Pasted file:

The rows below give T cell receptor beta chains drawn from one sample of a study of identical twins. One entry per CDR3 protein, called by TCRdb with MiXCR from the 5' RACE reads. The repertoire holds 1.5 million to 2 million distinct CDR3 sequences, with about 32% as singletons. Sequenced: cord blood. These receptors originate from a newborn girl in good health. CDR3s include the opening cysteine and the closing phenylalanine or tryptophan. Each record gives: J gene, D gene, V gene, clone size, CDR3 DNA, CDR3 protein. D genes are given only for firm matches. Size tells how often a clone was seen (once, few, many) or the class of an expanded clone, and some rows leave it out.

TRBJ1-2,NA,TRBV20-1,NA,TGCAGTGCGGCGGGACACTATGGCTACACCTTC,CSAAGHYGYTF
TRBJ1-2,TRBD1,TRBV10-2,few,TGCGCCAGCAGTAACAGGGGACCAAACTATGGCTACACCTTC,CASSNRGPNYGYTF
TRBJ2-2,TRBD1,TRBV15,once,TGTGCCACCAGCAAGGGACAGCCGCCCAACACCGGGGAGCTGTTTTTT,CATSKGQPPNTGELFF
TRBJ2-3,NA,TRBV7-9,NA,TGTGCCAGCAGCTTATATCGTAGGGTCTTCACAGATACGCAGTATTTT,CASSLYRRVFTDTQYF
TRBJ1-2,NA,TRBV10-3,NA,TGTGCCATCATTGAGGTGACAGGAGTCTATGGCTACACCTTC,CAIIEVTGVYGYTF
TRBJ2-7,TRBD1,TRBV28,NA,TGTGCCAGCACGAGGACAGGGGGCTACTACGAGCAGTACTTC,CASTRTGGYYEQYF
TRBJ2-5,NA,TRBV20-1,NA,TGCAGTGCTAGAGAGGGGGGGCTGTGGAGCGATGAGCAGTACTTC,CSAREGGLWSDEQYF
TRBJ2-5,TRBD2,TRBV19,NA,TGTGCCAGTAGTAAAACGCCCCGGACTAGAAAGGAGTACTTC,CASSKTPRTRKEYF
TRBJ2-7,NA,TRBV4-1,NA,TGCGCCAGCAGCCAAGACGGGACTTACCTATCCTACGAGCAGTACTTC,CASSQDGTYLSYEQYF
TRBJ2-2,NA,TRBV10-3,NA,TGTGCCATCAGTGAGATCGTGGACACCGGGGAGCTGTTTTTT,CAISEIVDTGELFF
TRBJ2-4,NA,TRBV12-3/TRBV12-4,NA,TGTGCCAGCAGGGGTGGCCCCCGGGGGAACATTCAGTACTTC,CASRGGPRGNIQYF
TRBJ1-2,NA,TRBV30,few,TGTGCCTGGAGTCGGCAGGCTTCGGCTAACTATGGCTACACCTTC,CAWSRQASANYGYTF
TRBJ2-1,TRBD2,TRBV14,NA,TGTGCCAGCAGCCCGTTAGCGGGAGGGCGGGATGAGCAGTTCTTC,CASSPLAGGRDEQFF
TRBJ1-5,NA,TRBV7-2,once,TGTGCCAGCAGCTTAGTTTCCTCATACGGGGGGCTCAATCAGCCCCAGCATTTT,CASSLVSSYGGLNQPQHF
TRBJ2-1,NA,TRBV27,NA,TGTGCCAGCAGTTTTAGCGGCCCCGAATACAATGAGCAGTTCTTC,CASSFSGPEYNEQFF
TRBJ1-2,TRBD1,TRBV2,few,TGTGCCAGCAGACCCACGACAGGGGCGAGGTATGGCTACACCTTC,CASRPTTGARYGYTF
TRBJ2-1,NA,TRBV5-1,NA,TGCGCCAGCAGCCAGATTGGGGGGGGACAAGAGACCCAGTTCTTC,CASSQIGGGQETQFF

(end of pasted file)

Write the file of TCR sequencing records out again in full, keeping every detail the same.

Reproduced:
The rows below give T cell receptor beta chains drawn from one sample of a study of identical twins. One entry per CDR3 protein, called by TCRdb with MiXCR from the 5' RACE reads. The repertoire holds 1.5 million to 2 million distinct CDR3 sequences, with about 32% as singletons. Sequenced: cord blood. These receptors originate from a newborn girl in good health. CDR3s include the opening cysteine and the closing phenylalanine or tryptophan. Each record gives: J gene, D gene, V gene, clone size, CDR3 DNA, CDR3 protein. D genes are given only for firm matches. Size tells how often a clone was seen (once, few, many) or the class of an expanded clone, and some rows leave it out.

TRBJ1-2,NA,TRBV20-1,NA,TGCAGTGCGGCGGGACACTATGGCTACACCTTC,CSAAGHYGYTF
TRBJ1-2,TRBD1,TRBV10-2,few,TGCGCCAGCAGTAACAGGGGACCAAACTATGGCTACACCTTC,CASSNRGPNYGYTF
TRBJ2-2,TRBD1,TRBV15,once,TGTGCCACCAGCAAGGGACAGCCGCCCAACACCGGGGAGCTGTTTTTT,CATSKGQPPNTGELFF
TRBJ2-3,NA,TRBV7-9,NA,TGTGCCAGCAGCTTATATCGTAGGGTCTTCACAGATACGCAGTATTTT,CASSLYRRVFTDTQYF
TRBJ1-2,NA,TRBV10-3,NA,TGTGCCATCATTGAGGTGACAGGAGTCTATGGCTACACCTTC,CAIIEVTGVYGYTF
TRBJ2-7,TRBD1,TRBV28,NA,TGTGCCAGCACGAGGACAGGGGGCTACTACGAGCAGTACTTC,CASTRTGGYYEQYF
TRBJ2-5,NA,TRBV20-1,NA,TGCAGTGCTAGAGAGGGGGGGCTGTGGAGCGATGAGCAGTACTTC,CSAREGGLWSDEQYF
TRBJ2-5,TRBD2,TRBV19,NA,TGTGCCAGTAGTAAAACGCCCCGGACTAGAAAGGAGTACTTC,CASSKTPRTRKEYF
TRBJ2-7,NA,TRBV4-1,NA,TGCGCCAGCAGCCAAGACGGGACTTACCTATCCTACGAGCAGTACTTC,CASSQDGTYLSYEQYF
TRBJ2-2,NA,TRBV10-3,NA,TGTGCCATCAGTGAGATCGTGGACACCGGGGAGCTGTTTTTT,CAISEIVDTGELFF
TRBJ2-4,NA,TRBV12-3/TRBV12-4,NA,TGTGCCAGCAGGGGTGGCCCCCGGGGGAACATTCAGTACTTC,CASRGGPRGNIQYF
TRBJ1-2,NA,TRBV30,few,TGTGCCTGGAGTCGGCAGGCTTCGGCTAACTATGGCTACACCTTC,CAWSRQASANYGYTF
TRBJ2-1,TRBD2,TRBV14,NA,TGTGCCAGCAGCCCGTTAGCGGGAGGGCGGGATGAGCAGTTCTTC,CASSPLAGGRDEQFF
TRBJ1-5,NA,TRBV7-2,once,TGTGCCAGCAGCTTAGTTTCCTCATACGGGGGGCTCAATCAGCCCCAGCATTTT,CASSLVSSYGGLNQPQHF
TRBJ2-1,NA,TRBV27,NA,TGTGCCAGCAGTTTTAGCGGCCCCGAATACAATGAGCAGTTCTTC,CASSFSGPEYNEQFF
TRBJ1-2,TRBD1,TRBV2,few,TGTGCCAGCAGACCCACGACAGGGGCGAGGTATGGCTACACCTTC,CASRPTTGARYGYTF
TRBJ2-1,NA,TRBV5-1,NA,TGCGCCAGCAGCCAGATTGGGGGGGGACAAGAGACCCAGTTCTTC,CASSQIGGGQETQFF